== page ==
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Outpost in Malaya (1952)

The Planter's Wife (original title)
Not Rated | | Adventure, Drama | 4 December 1952 (USA)
During the 1950s, in British-controlled Malaya, rubber-tree planters face many difficulties and dangers, including bandit attacks and nationalist guerrilla ambushes.


Ken Annakin


S.C. George (novel), Peter Proud (original story and screenplay) | 1 more credit »




Complete credited cast:
Claudette Colbert ... Liz Frazer
Jack Hawkins ... Jim Frazer
Anthony Steel ... Inspectir Hugh Dobson
Ram Gopal Ram Gopal ... Nair
Jeremy Spenser ... Mat
Peter Asher ... Mike Frazer
Tom Macaulay Tom Macaulay ... Jack Bushell
Sonya Hana Sonya Hana ... Ah Mov
Andy Ho Andy Ho ... Wan Li
Yah Ming Yah Ming ... Ah Siong
Ng Cheuk Kwong Ng Cheuk Kwong ... Ho Tang


The marriage of rubber-plantation owner Jim Frazer and his wife, Liz, which has survived many disasters, including years in a Japanese internment camp, is at a breaking point. Under constant threats of bandit attacks and concerned with the safety of his plantation and the people on it, Jim spares no time for his marriage. Liz is to take their young son, Mike, home to school in England, and, without telling Jim, does not plan to return. A neighboring plantation is attacked and the owner killed just prior to her departure. Liz and Jim get arms and ammunition from a near-by town, and a night of terror follows as the bandits attack. Written by Les Adams <longhorn1939@suddenlink.net>

Plot Summary | Add Synopsis


Where Civilization Ends... and Adventure Begins! See more »


Adventure | Drama


Not Rated | See all certifications »

Did You Know?


Producer Earl St. John insisted on the casting of an American actress to boost US box office takings (this failed). Amongst those considered were Olivia de Havilland, Joan Crawford, Loretta Young and Norma Shearer, but none was willing to commit to a long overseas shoot. See more »


At the beginning of the film when the attack on Carter's estate takes place, the gunfire which kills Carter appears to penetrate the building through the window from which we see him fall. However, the glass remains intact. See more »


Hugh Dobson: If you took him away, he'd hate you for the rest of his days.
See more »

Crazy Credits

Opening credits prologue: This film is dedicated to the rubber planters of Malaya, where only the jungle is neutral, and where the planters are daily defending their rubber trees with their lives. See more »


Featured in Stars of the Silver Screen: Claudette Colbert (2015) See more »

User Reviews

Available on DVD Downunder
4 August 2009 | by petercmdSee all my reviews

This film is available (legally) on DVD in Australia in a two-movie pack with another Jack Hawkins film "The Seekers" (a.k.a. "Land of Fury" in the States). You can order it from www.ebay.com.au (for only ten Australian dollars!!!). Is also advertised on www.ebay.com in the States from another Australian source.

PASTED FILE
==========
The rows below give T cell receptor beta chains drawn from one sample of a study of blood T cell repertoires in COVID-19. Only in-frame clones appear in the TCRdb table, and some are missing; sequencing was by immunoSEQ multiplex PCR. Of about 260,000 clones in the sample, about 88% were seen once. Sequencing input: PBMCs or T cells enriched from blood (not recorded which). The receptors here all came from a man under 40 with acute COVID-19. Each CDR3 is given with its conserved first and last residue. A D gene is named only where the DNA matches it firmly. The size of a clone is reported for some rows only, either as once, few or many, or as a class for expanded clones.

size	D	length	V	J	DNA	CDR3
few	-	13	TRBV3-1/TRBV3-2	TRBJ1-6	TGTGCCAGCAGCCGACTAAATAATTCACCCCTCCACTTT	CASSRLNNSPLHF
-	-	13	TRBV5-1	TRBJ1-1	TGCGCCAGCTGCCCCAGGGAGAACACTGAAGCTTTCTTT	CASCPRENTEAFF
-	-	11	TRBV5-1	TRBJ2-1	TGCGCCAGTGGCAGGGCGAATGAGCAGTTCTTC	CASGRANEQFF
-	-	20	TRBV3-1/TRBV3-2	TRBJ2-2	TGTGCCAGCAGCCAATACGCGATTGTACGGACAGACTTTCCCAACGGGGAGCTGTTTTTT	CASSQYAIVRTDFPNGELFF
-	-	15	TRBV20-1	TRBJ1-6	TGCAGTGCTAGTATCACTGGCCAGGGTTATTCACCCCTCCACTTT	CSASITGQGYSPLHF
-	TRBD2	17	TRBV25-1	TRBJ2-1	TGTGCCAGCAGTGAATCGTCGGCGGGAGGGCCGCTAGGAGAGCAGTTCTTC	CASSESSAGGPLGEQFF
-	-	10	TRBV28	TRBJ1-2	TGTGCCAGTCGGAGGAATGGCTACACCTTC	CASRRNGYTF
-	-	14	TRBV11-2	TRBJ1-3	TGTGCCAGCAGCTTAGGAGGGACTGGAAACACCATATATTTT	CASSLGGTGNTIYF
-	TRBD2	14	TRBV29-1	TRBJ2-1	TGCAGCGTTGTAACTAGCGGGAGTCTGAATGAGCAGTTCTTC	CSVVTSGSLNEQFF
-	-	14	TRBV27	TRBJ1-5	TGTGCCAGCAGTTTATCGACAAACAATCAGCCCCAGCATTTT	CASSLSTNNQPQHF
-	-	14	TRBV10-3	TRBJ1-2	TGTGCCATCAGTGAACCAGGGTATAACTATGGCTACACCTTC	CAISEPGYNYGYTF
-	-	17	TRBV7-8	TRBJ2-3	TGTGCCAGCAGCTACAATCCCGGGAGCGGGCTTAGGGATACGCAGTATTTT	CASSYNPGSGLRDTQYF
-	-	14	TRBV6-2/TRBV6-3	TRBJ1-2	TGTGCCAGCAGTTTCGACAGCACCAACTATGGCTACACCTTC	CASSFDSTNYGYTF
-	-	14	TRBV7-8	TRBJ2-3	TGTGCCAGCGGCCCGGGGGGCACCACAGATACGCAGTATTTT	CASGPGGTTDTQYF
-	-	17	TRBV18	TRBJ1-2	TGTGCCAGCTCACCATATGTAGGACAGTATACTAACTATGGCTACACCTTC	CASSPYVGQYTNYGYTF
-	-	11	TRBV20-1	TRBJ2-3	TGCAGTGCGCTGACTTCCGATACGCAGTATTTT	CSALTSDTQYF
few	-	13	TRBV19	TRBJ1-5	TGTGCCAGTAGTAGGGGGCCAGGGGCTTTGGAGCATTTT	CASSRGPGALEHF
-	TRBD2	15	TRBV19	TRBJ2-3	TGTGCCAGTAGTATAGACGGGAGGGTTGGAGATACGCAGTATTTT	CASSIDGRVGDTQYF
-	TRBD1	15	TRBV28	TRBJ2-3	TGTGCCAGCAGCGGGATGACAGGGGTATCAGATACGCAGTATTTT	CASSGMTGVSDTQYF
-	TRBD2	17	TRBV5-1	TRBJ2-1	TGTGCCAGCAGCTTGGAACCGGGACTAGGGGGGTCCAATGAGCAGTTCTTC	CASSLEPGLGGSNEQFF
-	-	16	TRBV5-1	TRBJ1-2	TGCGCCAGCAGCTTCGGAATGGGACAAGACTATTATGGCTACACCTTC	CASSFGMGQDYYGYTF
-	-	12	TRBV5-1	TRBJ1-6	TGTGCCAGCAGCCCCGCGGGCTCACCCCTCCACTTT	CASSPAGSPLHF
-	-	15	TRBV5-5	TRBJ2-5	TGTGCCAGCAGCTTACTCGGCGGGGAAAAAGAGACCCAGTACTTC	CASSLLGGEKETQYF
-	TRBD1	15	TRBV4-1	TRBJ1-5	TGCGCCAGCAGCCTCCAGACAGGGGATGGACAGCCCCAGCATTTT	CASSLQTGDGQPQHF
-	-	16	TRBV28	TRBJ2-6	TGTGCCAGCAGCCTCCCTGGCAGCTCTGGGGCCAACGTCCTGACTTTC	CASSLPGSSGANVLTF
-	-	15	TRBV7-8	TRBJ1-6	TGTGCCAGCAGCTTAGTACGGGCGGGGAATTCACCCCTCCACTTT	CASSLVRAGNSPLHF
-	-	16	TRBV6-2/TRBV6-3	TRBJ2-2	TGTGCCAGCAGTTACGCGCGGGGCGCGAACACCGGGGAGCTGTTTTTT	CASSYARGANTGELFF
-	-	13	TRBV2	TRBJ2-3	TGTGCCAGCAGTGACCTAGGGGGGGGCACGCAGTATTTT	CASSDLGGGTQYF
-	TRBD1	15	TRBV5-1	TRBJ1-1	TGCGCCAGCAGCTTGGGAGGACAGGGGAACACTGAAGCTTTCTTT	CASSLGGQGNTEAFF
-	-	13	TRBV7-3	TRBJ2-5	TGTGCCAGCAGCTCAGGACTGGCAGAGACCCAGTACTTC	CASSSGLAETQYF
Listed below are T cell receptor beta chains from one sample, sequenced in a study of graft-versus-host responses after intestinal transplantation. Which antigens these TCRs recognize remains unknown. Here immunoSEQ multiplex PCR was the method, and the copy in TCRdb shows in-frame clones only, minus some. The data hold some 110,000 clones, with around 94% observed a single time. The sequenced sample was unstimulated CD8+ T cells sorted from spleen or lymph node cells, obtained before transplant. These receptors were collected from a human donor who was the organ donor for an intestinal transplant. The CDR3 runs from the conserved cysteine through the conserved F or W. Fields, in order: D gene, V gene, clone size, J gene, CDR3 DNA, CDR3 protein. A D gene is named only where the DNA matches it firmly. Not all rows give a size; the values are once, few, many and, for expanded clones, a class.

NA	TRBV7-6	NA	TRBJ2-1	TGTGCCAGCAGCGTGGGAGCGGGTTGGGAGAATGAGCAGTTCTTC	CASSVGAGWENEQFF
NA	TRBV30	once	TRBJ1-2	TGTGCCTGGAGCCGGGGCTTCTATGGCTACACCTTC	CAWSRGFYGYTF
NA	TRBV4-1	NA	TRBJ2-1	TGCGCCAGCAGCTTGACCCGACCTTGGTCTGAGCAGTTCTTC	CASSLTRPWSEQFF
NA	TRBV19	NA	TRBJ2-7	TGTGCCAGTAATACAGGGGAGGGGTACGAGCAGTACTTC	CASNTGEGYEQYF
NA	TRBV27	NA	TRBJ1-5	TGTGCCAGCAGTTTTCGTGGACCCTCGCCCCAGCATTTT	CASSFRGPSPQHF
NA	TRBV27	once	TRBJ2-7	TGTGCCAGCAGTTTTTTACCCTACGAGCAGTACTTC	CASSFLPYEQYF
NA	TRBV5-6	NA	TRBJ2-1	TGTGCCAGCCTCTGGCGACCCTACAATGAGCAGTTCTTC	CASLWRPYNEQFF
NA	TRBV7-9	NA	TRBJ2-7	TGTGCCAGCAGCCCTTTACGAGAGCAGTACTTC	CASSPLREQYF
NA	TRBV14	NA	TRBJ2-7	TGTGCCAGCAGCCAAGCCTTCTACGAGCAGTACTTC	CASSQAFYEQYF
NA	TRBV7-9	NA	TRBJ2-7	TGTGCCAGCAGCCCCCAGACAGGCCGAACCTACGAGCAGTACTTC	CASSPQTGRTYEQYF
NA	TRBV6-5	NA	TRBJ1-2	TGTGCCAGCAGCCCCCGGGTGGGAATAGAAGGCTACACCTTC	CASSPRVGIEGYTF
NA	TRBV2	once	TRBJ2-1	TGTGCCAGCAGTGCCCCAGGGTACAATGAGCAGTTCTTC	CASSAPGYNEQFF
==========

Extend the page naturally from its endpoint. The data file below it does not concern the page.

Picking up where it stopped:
"The Seekers" is an important film historically in New Zealand where I live, because it's the first colour feature filmed here and features several prominent indigenous Maori actors including acclaimed opera singer Inia te Wiata who went on to perform at Covent Garden in London.

Other major international productions filmed or set in New Zealand in this period include "Green Dolphin Street" (director Victor Saville, 1947; starring Lana Turner and Van Heflin) about an Englishman thwarted in love who seeks redemption in exile in New Zealand, which won an Oscar for Best Special Effects for its earthquake scenes; "Until They Sail" (director Robert Wise, 1957; starring Paul Newman, Jean Simmons, Joan Fontaine, Sandra Dee and Piper Laurie) about GIs romancing New Zealand girls during the war; and "Two Loves" (director Charles Walters, 1961; starring Jack Hawkins again, Shirley MacLaine and Laurence Harvey) in which Shirley Maclaine is an idealistic young American immigrant school teacher amongst the impoverished Maoris battling (and in love with) the cynical Harvey and the set-in-his ways school inspector Hawkins. All the Maori roles seem to be played by Asians or Mexicans. This is also the case on "Green Dolphin Street" where all the Maoris seem to be played by Mexicans (apparently that one was filmed on a Hollywood lot).

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Release Date:

4 December 1952 (USA) See more »

Also Known As:

Outpost in Malaya See more »


Box Office

Gross USA:

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Company Credits

Production Co:

Pinnacle Productions See more »
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Technical Specs


Sound Mix:

Mono (Western Electric Recording)

Aspect Ratio:

1.37 : 1
See full technical specs »

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